The waste and recycling industry in 2014 – UNTHA UK’s hopes for the year
In December of last year, UNTHA UK’s managing director Chris Oldfield was asked about his hopes and expectations for 2014, plus he was given the opportunity to share how he would change the industry this year if he had ‘the power’.
Read his views below and why not let us know your own thoughts?
In 2014 I hope….
…that Chancellor George Osborne will review the policy relating to landfill tax, so that the escalator will continue.
Introduced by the Treasury in 1996, landfill charges have risen by £8 per tonne, per year, since 2008. However, under current proposals, the escalator will be capped this year at £80 per tonne, until 2020. I think it is crucial that the Chancellor reconsiders this stance. Whilst landfill tax avoidance should not be the only driver for recycling – especially if it impacts ultimately on hard-pressed households – it cannot be disputed that the escalating charges have made traditional disposal an unattractive option. It has been one of the biggest catalysts of change for councils and waste operators.
With further progress still required in the UK, if we are to meet EU targets, the escalator should not stop now.
In 2014 I want…
…the environment to come before party politics. The Government needs to develop a long-term strategy, that is consistently committed to, regardless of who is in power.
There must be a greater realisation of the economic prosperity and security, that a smarter approach to resource efficiency can bring. The Government should think about the full product life cycle not just waste. We only have to look to our continental European neighbours to observe the benefits that joined up thinking can achieve.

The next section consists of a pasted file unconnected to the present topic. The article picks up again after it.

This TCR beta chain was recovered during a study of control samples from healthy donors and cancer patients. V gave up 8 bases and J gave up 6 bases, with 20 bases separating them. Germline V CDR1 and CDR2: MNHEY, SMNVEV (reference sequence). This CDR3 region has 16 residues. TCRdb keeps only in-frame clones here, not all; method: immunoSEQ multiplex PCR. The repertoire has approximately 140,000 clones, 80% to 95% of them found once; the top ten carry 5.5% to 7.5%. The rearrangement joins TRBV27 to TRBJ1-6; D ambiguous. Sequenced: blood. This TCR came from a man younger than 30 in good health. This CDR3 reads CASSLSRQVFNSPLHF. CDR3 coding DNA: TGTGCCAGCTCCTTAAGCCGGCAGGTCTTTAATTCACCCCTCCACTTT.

The person/people/organisation that could make the biggest difference in 2014 is…
…the Government. Strong, defined and unified leadership at a Government level, could really boost progress in the UK. I truly believe that legislation drives innovation.
There is so much waste, resource and energy potential yet to be realised. However, most organisations will only take action if it is commercially advantageous or if they are legally obliged to do so. There are very few companies that will change their behaviours purely for altruistic reasons.
The Government needs to develop a long-term vision, that continues to evolve irrespective of who is in the cabinet.
If I had the power to govern the English waste and resources sector, my first act of 2014 would be…
…to develop more direct recycling obligations for businesses, to better tackle the production of C&I waste.
The financial crisis of recent years has created a number of challenges for businesses, so I appreciate that, as we begin to recover, we do not want to generate many more hurdles to overcome. However companies need to take more responsibility for the waste they produce.
Over the years, pressure to comply with EU regulations has driven councils and waste collectors to instigate change. This has filtered down into households, meaning more and more individuals are starting to segregate and recycle their ‘rubbish’ as a result. ‘Pester power’ from children has also played a huge factor here – youngsters learn about recycling in school and encourage their parents to think about their commitment to sustainability in the home.
Producers of cardboard and WEEE for instance, also have regulations to abide by. However, for general businesses, the obligations are not as strong – the responsibility is passed instead to the waste operator. Companies need to demonstrate greater consideration for the waste hierarchy, and make serious attempts to reduce, reuse and recycle.